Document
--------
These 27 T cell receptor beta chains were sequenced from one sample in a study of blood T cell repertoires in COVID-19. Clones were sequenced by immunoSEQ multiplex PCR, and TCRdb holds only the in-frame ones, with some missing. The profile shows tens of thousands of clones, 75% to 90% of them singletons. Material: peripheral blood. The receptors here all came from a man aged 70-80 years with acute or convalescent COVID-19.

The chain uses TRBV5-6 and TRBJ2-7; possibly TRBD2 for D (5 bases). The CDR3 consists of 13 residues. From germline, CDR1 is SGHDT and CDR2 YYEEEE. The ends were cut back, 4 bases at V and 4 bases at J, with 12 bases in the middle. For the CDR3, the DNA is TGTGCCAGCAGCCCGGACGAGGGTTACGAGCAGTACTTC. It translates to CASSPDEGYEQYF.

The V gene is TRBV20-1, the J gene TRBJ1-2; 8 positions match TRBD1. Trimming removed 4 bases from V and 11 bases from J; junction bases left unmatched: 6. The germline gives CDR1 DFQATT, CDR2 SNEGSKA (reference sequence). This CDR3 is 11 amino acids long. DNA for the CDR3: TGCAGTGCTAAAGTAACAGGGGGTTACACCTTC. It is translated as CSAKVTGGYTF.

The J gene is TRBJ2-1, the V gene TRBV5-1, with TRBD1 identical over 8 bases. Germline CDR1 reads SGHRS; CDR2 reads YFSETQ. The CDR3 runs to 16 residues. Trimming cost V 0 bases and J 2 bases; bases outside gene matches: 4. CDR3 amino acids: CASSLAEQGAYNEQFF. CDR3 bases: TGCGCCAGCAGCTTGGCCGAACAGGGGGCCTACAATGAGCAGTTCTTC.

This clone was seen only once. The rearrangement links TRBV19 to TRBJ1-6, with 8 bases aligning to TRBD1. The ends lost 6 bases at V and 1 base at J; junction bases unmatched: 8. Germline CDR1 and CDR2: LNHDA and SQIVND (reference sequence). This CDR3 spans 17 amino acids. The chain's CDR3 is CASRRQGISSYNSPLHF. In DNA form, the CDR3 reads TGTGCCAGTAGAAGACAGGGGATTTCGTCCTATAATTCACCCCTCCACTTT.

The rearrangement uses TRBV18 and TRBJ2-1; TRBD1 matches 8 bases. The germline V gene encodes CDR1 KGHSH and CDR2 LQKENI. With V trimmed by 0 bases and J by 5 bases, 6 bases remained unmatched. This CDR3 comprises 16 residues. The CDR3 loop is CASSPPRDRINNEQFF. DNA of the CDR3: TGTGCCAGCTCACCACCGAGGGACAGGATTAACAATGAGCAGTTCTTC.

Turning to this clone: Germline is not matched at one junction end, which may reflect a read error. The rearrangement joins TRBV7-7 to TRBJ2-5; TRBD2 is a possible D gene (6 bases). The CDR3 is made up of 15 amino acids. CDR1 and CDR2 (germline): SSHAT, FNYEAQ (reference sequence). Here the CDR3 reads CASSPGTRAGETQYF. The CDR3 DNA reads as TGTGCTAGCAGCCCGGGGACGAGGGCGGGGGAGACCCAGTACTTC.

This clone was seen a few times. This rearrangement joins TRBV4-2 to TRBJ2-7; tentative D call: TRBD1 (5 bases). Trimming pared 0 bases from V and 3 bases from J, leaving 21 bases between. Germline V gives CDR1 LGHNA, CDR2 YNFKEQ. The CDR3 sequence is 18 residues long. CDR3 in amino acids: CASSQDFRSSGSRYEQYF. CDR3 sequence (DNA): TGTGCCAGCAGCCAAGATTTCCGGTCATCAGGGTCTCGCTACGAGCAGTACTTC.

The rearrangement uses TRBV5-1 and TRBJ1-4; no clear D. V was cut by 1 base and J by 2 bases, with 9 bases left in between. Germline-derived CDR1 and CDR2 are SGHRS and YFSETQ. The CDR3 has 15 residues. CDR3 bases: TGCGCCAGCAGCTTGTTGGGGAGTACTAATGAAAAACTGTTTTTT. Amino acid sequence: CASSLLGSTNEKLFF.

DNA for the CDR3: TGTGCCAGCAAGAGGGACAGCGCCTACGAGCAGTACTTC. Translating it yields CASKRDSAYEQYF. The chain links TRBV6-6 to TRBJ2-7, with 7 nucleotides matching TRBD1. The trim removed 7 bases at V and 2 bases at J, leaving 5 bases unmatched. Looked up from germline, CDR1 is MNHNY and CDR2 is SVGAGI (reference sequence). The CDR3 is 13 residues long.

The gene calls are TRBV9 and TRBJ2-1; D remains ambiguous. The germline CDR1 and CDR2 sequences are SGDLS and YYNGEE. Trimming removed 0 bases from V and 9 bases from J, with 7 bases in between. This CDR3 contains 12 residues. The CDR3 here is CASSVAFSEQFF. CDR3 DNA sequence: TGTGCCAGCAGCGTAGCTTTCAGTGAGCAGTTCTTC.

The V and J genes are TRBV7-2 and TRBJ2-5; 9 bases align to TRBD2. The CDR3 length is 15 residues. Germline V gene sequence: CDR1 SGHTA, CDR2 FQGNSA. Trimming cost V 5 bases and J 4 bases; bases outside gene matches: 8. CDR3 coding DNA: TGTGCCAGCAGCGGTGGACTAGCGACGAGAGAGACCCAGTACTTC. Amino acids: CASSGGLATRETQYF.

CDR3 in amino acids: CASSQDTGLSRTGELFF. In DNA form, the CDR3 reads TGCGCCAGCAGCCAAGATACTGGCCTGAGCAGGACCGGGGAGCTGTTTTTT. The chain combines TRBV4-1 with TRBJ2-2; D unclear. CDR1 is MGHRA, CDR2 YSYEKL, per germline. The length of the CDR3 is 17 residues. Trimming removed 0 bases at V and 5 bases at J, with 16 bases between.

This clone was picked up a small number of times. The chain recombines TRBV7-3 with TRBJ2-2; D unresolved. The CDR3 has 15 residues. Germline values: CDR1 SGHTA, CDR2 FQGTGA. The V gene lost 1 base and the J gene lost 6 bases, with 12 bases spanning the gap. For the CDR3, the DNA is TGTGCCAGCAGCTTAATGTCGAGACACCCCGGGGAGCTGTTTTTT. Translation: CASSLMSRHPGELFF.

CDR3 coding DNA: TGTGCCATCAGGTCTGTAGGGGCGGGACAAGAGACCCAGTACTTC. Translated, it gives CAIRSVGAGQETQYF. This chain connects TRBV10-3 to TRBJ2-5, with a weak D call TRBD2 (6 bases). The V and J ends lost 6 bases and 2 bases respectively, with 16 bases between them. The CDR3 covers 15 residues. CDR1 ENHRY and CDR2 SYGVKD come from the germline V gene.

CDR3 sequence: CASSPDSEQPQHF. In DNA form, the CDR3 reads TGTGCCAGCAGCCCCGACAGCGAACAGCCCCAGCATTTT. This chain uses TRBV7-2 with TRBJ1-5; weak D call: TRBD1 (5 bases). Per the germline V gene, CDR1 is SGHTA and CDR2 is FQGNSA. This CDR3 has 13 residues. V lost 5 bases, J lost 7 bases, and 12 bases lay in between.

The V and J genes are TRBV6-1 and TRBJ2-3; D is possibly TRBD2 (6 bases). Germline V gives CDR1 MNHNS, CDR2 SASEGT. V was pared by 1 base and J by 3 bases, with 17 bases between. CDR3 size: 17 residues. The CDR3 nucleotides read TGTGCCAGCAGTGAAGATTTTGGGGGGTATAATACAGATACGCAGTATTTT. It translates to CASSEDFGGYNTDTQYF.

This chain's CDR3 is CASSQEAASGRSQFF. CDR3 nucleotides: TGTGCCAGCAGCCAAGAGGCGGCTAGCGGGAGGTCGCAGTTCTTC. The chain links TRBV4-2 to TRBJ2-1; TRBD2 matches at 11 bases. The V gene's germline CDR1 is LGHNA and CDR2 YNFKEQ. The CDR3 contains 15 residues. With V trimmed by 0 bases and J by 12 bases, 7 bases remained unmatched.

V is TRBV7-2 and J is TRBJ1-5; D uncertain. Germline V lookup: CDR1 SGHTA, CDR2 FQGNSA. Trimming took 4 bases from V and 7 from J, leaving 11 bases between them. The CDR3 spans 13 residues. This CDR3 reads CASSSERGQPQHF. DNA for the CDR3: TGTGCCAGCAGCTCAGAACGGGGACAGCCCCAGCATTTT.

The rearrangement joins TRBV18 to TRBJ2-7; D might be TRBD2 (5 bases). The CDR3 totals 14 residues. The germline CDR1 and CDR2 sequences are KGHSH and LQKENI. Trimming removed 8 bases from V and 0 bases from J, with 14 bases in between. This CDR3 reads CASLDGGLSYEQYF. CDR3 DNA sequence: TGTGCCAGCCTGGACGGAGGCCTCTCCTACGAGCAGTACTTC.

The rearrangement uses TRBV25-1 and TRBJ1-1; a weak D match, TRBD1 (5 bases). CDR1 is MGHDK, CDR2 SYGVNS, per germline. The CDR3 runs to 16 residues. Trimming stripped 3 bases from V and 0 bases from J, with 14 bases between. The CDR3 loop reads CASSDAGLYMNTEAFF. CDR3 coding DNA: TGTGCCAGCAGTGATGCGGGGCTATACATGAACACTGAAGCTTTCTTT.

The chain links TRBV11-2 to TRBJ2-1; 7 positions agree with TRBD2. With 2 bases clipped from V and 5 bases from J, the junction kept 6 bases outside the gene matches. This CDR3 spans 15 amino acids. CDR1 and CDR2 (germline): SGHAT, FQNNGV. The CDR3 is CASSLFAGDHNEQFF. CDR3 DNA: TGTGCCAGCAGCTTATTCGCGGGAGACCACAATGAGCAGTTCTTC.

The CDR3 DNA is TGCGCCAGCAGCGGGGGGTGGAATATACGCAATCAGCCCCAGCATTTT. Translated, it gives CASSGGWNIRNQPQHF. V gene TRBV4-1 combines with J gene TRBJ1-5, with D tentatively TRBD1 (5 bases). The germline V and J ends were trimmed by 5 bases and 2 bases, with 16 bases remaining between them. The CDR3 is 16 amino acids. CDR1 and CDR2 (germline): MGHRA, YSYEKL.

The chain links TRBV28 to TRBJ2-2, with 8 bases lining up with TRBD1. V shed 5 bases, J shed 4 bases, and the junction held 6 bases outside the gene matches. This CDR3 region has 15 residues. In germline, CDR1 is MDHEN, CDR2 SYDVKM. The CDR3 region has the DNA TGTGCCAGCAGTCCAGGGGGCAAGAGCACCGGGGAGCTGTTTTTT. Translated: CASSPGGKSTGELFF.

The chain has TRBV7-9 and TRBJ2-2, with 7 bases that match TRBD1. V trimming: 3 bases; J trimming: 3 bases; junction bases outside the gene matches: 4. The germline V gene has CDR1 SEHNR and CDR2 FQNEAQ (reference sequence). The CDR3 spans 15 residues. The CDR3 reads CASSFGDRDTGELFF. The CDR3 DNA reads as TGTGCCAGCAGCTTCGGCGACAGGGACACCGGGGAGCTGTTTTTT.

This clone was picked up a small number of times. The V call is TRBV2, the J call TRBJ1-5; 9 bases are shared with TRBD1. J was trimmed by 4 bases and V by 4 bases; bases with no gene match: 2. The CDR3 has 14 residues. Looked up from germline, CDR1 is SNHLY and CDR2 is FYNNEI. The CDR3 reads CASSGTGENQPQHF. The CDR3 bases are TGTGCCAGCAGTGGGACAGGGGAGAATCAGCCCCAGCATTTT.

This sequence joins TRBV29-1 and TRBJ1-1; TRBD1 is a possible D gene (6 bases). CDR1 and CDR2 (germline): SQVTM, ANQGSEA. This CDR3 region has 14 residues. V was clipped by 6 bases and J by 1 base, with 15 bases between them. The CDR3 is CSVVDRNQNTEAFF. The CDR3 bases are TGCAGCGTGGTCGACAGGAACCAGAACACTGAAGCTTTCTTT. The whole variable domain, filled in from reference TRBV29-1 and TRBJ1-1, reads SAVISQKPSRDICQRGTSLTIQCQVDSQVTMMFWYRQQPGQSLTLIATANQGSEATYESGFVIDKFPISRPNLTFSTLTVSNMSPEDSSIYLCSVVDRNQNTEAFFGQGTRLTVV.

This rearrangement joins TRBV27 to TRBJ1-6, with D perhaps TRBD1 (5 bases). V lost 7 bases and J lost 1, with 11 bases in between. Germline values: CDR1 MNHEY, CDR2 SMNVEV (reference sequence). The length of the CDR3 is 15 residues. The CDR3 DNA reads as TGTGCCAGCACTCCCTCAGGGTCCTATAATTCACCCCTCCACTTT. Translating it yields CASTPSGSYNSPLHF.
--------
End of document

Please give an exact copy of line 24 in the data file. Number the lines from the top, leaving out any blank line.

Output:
The chain links TRBV28 to TRBJ2-2, with 8 bases lining up with TRBD1. V shed 5 bases, J shed 4 bases, and the junction held 6 bases outside the gene matches. This CDR3 region has 15 residues. In germline, CDR1 is MDHEN, CDR2 SYDVKM. The CDR3 region has the DNA TGTGCCAGCAGTCCAGGGGGCAAGAGCACCGGGGAGCTGTTTTTT. Translated: CASSPGGKSTGELFF.